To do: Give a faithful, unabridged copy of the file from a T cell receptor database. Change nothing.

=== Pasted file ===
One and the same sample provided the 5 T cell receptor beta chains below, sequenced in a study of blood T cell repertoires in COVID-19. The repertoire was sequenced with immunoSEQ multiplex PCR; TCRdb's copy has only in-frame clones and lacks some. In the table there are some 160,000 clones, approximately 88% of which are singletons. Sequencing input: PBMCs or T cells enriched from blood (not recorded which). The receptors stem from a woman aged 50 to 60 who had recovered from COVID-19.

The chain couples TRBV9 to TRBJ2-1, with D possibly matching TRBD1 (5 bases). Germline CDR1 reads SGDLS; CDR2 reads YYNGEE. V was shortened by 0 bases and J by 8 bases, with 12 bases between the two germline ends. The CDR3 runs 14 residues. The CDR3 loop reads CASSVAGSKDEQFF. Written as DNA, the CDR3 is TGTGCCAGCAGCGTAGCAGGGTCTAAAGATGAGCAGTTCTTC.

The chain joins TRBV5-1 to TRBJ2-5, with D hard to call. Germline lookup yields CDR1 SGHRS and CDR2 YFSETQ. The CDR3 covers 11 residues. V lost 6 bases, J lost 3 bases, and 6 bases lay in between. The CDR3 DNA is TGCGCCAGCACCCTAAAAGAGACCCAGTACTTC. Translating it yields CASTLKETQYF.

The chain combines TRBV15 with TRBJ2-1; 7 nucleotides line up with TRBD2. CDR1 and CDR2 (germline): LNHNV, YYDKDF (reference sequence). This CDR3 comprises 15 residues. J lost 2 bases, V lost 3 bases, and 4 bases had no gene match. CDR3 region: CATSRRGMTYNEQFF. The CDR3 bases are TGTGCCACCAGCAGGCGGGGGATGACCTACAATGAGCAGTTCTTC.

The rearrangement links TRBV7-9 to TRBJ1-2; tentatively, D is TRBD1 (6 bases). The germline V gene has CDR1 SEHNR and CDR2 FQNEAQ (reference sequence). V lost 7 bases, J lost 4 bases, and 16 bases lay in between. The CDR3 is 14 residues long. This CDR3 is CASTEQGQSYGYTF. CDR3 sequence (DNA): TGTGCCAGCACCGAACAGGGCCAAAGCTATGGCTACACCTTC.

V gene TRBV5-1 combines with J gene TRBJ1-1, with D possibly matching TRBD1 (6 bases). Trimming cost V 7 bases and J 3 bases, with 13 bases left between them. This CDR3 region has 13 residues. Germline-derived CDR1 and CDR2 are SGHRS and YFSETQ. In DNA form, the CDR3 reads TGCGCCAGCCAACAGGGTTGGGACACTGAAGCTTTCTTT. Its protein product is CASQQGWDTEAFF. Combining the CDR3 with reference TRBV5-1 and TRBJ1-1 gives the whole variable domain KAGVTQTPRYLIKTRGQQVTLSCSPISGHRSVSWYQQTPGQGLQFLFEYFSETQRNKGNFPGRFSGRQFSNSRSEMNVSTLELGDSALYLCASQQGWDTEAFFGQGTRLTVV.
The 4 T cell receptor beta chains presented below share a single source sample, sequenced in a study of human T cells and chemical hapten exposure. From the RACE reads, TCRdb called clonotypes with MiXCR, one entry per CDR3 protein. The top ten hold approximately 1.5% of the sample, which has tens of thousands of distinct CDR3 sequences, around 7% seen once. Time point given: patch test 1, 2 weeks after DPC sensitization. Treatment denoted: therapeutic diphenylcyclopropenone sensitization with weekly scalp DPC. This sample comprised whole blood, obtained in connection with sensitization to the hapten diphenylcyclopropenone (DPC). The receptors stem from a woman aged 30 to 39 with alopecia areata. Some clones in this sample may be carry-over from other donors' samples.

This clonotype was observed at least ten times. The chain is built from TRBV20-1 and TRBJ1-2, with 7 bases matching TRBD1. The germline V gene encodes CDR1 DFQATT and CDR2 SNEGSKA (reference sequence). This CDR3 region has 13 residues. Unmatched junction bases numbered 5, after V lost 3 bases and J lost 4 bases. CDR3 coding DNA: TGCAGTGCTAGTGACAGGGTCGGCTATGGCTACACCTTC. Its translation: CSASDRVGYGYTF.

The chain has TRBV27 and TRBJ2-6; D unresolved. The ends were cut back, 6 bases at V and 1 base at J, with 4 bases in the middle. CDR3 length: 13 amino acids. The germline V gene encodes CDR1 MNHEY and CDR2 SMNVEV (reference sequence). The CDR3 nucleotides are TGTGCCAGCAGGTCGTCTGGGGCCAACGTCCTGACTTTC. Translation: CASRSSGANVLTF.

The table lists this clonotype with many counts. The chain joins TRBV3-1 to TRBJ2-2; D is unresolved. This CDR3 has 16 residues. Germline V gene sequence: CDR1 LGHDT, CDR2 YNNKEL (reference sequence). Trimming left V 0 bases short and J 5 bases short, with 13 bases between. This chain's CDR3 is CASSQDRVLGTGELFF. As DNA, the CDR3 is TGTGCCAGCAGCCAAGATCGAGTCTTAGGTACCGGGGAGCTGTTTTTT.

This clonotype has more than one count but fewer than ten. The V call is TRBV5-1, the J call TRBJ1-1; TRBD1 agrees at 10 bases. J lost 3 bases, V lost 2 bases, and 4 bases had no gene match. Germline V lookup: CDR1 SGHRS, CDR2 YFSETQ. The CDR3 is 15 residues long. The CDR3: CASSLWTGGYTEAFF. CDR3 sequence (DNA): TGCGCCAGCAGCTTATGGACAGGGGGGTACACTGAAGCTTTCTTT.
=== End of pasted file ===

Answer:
One and the same sample provided the 5 T cell receptor beta chains below, sequenced in a study of blood T cell repertoires in COVID-19. The repertoire was sequenced with immunoSEQ multiplex PCR; TCRdb's copy has only in-frame clones and lacks some. In the table there are some 160,000 clones, approximately 88% of which are singletons. Sequencing input: PBMCs or T cells enriched from blood (not recorded which). The receptors stem from a woman aged 50 to 60 who had recovered from COVID-19.

The chain couples TRBV9 to TRBJ2-1, with D possibly matching TRBD1 (5 bases). Germline CDR1 reads SGDLS; CDR2 reads YYNGEE. V was shortened by 0 bases and J by 8 bases, with 12 bases between the two germline ends. The CDR3 runs 14 residues. The CDR3 loop reads CASSVAGSKDEQFF. Written as DNA, the CDR3 is TGTGCCAGCAGCGTAGCAGGGTCTAAAGATGAGCAGTTCTTC.

The chain joins TRBV5-1 to TRBJ2-5, with D hard to call. Germline lookup yields CDR1 SGHRS and CDR2 YFSETQ. The CDR3 covers 11 residues. V lost 6 bases, J lost 3 bases, and 6 bases lay in between. The CDR3 DNA is TGCGCCAGCACCCTAAAAGAGACCCAGTACTTC. Translating it yields CASTLKETQYF.

The chain combines TRBV15 with TRBJ2-1; 7 nucleotides line up with TRBD2. CDR1 and CDR2 (germline): LNHNV, YYDKDF (reference sequence). This CDR3 comprises 15 residues. J lost 2 bases, V lost 3 bases, and 4 bases had no gene match. CDR3 region: CATSRRGMTYNEQFF. The CDR3 bases are TGTGCCACCAGCAGGCGGGGGATGACCTACAATGAGCAGTTCTTC.

The rearrangement links TRBV7-9 to TRBJ1-2; tentatively, D is TRBD1 (6 bases). The germline V gene has CDR1 SEHNR and CDR2 FQNEAQ (reference sequence). V lost 7 bases, J lost 4 bases, and 16 bases lay in between. The CDR3 is 14 residues long. This CDR3 is CASTEQGQSYGYTF. CDR3 sequence (DNA): TGTGCCAGCACCGAACAGGGCCAAAGCTATGGCTACACCTTC.

V gene TRBV5-1 combines with J gene TRBJ1-1, with D possibly matching TRBD1 (6 bases). Trimming cost V 7 bases and J 3 bases, with 13 bases left between them. This CDR3 region has 13 residues. Germline-derived CDR1 and CDR2 are SGHRS and YFSETQ. In DNA form, the CDR3 reads TGCGCCAGCCAACAGGGTTGGGACACTGAAGCTTTCTTT. Its protein product is CASQQGWDTEAFF. Combining the CDR3 with reference TRBV5-1 and TRBJ1-1 gives the whole variable domain KAGVTQTPRYLIKTRGQQVTLSCSPISGHRSVSWYQQTPGQGLQFLFEYFSETQRNKGNFPGRFSGRQFSNSRSEMNVSTLELGDSALYLCASQQGWDTEAFFGQGTRLTVV.
The 4 T cell receptor beta chains presented below share a single source sample, sequenced in a study of human T cells and chemical hapten exposure. From the RACE reads, TCRdb called clonotypes with MiXCR, one entry per CDR3 protein. The top ten hold approximately 1.5% of the sample, which has tens of thousands of distinct CDR3 sequences, around 7% seen once. Time point given: patch test 1, 2 weeks after DPC sensitization. Treatment denoted: therapeutic diphenylcyclopropenone sensitization with weekly scalp DPC. This sample comprised whole blood, obtained in connection with sensitization to the hapten diphenylcyclopropenone (DPC). The receptors stem from a woman aged 30 to 39 with alopecia areata. Some clones in this sample may be carry-over from other donors' samples.

This clonotype was observed at least ten times. The chain is built from TRBV20-1 and TRBJ1-2, with 7 bases matching TRBD1. The germline V gene encodes CDR1 DFQATT and CDR2 SNEGSKA (reference sequence). This CDR3 region has 13 residues. Unmatched junction bases numbered 5, after V lost 3 bases and J lost 4 bases. CDR3 coding DNA: TGCAGTGCTAGTGACAGGGTCGGCTATGGCTACACCTTC. Its translation: CSASDRVGYGYTF.

The chain has TRBV27 and TRBJ2-6; D unresolved. The ends were cut back, 6 bases at V and 1 base at J, with 4 bases in the middle. CDR3 length: 13 amino acids. The germline V gene encodes CDR1 MNHEY and CDR2 SMNVEV (reference sequence). The CDR3 nucleotides are TGTGCCAGCAGGTCGTCTGGGGCCAACGTCCTGACTTTC. Translation: CASRSSGANVLTF.

The table lists this clonotype with many counts. The chain joins TRBV3-1 to TRBJ2-2; D is unresolved. This CDR3 has 16 residues. Germline V gene sequence: CDR1 LGHDT, CDR2 YNNKEL (reference sequence). Trimming left V 0 bases short and J 5 bases short, with 13 bases between. This chain's CDR3 is CASSQDRVLGTGELFF. As DNA, the CDR3 is TGTGCCAGCAGCCAAGATCGAGTCTTAGGTACCGGGGAGCTGTTTTTT.

This clonotype has more than one count but fewer than ten. The V call is TRBV5-1, the J call TRBJ1-1; TRBD1 agrees at 10 bases. J lost 3 bases, V lost 2 bases, and 4 bases had no gene match. Germline V lookup: CDR1 SGHRS, CDR2 YFSETQ. The CDR3 is 15 residues long. The CDR3: CASSLWTGGYTEAFF. CDR3 sequence (DNA): TGCGCCAGCAGCTTATGGACAGGGGGGTACACTGAAGCTTTCTTT.